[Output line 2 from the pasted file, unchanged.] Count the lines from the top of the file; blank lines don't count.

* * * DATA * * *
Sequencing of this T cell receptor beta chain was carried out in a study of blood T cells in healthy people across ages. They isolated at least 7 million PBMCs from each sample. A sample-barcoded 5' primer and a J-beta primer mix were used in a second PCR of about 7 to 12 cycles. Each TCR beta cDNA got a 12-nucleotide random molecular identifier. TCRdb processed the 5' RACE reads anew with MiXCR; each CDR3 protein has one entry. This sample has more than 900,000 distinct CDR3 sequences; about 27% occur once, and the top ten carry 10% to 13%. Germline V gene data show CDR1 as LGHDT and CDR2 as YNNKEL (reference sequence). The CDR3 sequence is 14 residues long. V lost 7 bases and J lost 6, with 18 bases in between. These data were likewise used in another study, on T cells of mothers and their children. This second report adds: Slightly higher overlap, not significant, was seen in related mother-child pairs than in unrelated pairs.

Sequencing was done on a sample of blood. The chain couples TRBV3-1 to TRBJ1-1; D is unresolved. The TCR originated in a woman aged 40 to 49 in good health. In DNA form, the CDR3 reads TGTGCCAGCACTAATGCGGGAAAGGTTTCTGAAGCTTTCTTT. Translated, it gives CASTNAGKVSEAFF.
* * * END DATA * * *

Sequencing was done on a sample of blood. The chain couples TRBV3-1 to TRBJ1-1; D is unresolved. The TCR originated in a woman aged 40 to 49 in good health. In DNA form, the CDR3 reads TGTGCCAGCACTAATGCGGGAAAGGTTTCTGAAGCTTTCTTT. Translated, it gives CASTNAGKVSEAFF.